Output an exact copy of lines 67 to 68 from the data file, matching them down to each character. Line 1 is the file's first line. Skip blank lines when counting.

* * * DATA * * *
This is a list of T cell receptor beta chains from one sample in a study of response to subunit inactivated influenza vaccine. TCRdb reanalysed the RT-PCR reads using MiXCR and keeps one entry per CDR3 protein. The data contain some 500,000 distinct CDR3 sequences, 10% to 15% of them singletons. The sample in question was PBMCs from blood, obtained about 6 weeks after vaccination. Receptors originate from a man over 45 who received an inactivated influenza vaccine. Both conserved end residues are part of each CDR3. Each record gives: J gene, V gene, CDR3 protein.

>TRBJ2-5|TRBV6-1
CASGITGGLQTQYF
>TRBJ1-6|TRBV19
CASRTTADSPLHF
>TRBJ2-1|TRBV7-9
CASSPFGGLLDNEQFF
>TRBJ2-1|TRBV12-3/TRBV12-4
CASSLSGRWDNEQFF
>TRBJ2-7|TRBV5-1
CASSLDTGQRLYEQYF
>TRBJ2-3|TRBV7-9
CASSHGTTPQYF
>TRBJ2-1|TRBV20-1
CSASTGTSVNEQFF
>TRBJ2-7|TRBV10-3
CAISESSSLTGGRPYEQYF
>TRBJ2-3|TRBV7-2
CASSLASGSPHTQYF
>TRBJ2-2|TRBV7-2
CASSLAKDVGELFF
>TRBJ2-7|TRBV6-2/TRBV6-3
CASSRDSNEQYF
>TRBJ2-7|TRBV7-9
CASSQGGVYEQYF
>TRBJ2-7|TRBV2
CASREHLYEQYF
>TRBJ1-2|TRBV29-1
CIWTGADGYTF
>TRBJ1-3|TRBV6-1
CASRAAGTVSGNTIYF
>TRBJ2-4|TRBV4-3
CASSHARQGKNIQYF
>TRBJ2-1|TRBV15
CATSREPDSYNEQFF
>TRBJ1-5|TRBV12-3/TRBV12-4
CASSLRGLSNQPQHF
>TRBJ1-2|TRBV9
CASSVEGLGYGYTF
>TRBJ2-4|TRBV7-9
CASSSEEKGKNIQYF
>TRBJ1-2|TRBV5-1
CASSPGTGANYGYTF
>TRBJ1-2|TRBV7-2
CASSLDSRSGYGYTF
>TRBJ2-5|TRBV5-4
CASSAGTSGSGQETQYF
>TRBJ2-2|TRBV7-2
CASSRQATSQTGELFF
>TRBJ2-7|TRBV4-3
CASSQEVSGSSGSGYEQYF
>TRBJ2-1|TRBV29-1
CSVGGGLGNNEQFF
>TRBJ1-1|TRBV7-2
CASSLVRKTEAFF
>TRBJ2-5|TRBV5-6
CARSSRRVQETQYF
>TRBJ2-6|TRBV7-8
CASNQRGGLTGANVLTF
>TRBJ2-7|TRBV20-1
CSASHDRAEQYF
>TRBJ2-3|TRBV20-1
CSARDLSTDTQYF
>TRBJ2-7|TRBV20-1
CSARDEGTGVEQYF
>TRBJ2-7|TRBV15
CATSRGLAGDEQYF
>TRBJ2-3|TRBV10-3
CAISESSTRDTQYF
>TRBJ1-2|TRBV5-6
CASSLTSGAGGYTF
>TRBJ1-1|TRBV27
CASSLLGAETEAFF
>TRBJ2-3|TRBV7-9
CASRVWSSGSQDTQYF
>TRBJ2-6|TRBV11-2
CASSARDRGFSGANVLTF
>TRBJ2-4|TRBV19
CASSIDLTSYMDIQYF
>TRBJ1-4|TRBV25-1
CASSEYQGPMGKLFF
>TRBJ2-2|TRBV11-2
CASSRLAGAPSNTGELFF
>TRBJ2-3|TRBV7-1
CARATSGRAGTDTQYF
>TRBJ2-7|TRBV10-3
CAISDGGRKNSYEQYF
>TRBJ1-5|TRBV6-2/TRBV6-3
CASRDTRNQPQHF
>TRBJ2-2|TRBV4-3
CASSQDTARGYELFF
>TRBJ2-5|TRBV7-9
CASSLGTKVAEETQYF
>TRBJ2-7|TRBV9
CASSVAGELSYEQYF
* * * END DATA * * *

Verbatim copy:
CATSRGLAGDEQYF
>TRBJ2-3|TRBV10-3